The Kronstadt uprising underlined the explosive resentment that had built up among the peasantry at the sacrifices, shortages and forced requisitions imposed on them during the war years. There was no prospect of an immediate breakthrough by the working class in the west. Clearly, it was impossible to continue the regime of war communism without risking a generalised insurrection.

Lenin, in a simple example, summed up the situation:

If we could tomorrow give 100,000 first-class tractors, supply them with benzine, supply them with mechanics… the middle peasant would say: ‘I am for Communism.’ But in order to do this, it is first necessary to conquer the international bourgeoisie, to compel it to give us these tractors.

Eighth Congress of the R.C.P.(B.), March 18-23, 1919. “6. Report on Work in the Countryside”, Collected Works, Vol. XXIV

The tenth party congress of March 1921 could see no alternative to abandoning war communism (first advocated by Trotsky the previous year) and adopting what was called the “New Economic Policy” (NEP) – a series of concessions to the capitalists and richer peasants who dominated agricultural production. It provided them with profit incentives to step-up production for the market, as a means of feeding the towns and reviving industry.

NEP undoubtedly succeeded in restoring a measure of life to the economy. By 1922 industrial output had risen to 25% of the 1913 level, though mainly in the branches of light industry supplying the peasants’ demand.

On the other hand, NEP marked a serious retreat in the workers’ fundamental drive to collectivisation and central planning of the economy. It greatly strengthened the so-called “NEP-men” – a breed of middlemen who took advantage of the continuing shortages to speculate and line their own pockets.

The balance of forces in Russian society was tilting further and further against the working class. The kulaks and NEP-men shared a position of privilege with the state bureaucracy. These layers were becoming more confident and determined to consolidate their position. Their pressure on the workers’ leaders was increasing.

Victor Serge describes the distortions that were coming into existence:

Classes were reborn under our very eyes: at the bottom of the scale, the unemployed receiving 24 rubles a month; at the top, the engineer receiving 800; and in between the two, the party functionary with 222, but obtaining a good many things free of charge… There was squalid, heart-breaking poverty… while wealth was arrogant and self-satisfied… The young people drank, old people drank, drunkenness became a plague. And the worst of it was that we could no longer recognise the old party of the revolution.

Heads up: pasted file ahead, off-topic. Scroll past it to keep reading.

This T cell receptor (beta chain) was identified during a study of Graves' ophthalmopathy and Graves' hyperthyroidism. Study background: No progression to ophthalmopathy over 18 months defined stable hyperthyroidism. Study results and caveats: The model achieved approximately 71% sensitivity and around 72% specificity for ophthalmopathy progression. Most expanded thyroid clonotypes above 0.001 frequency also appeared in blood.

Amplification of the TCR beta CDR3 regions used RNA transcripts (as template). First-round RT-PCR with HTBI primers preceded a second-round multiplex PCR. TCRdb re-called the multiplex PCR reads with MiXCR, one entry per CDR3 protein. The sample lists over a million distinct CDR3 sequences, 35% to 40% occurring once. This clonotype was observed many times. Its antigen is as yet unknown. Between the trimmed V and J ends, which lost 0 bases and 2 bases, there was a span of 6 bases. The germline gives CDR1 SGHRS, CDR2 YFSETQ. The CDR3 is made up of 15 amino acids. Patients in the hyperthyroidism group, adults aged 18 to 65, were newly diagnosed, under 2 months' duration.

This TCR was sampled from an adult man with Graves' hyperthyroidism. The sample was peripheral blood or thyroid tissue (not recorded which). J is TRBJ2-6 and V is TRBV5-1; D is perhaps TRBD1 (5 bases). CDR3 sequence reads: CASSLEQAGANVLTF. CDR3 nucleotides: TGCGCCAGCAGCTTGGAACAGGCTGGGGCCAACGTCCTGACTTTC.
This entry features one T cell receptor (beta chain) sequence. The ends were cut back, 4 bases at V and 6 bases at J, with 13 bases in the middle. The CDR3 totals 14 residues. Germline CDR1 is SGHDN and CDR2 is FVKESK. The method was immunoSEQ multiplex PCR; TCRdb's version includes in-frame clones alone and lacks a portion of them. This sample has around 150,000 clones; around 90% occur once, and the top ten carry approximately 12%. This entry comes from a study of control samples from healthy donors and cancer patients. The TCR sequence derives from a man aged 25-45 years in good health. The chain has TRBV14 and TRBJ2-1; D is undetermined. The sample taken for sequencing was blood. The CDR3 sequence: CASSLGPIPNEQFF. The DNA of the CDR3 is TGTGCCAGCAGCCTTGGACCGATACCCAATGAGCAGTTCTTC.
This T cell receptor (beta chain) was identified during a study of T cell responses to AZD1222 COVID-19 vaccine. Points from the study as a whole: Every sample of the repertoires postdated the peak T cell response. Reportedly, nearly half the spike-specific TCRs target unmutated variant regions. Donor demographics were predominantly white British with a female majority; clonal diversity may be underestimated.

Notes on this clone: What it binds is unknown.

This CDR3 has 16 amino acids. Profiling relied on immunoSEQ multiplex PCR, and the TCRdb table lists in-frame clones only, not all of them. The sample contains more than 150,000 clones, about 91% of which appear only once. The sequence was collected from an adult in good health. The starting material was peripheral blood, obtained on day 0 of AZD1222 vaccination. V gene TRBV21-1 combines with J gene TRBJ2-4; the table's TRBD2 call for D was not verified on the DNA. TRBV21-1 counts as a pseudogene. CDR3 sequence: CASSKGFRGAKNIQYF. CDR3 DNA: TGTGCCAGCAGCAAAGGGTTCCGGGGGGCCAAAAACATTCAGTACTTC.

From Lenin to Stalin

The bureaucracy did not form a class in the Marxist sense (i.e., a social grouping with a necessary function in the productive system). Already it was degenerating into a layer of parasites, exploiting the shortage of skills to extort privileges as of right.

Inevitably, tensions were increasing between the “arrogant, self-satisfied bureaucracy”, entrenched in the state apparatus, and the surviving Bolshevik cadre. The bureaucracy could not rest easy while power remained in the hands of the revolutionary Marxists. A struggle for control over the Communist Party was inherent in the situation.

In the party, the Marxist cadre was stretched to breaking point by the demands of public duties, while the ranks of the party were swelled by a massive influx of new members. Membership increased from 23,600 in February 1917 to 115,000 at the beginning of 1918, 313,000 a year later, and 650,000 in March 1922.

Many of those who joined, especially during the dark days of the civil war, were militant workers and youth attracted to the party of the revolution. But, increasingly, ex-Mensheviks, bureaucrats, NEP-men and other hostile elements, seeking a new vehicle for their political ambitions, began to turn their attention to the Communist Party.

As early as March 1919 the eighth party congress recognised the danger:

Elements which are not sufficiently communist or even directly parasitic are flowing into the party in a broad stream. The Russian Communist Party is in power, and this inevitably attracts to it, together with the better elements, careerist elements as well…

A serious purge is indispensable in the Soviet and party organisations.

Quoted by Carr, The Bolshevik Revolution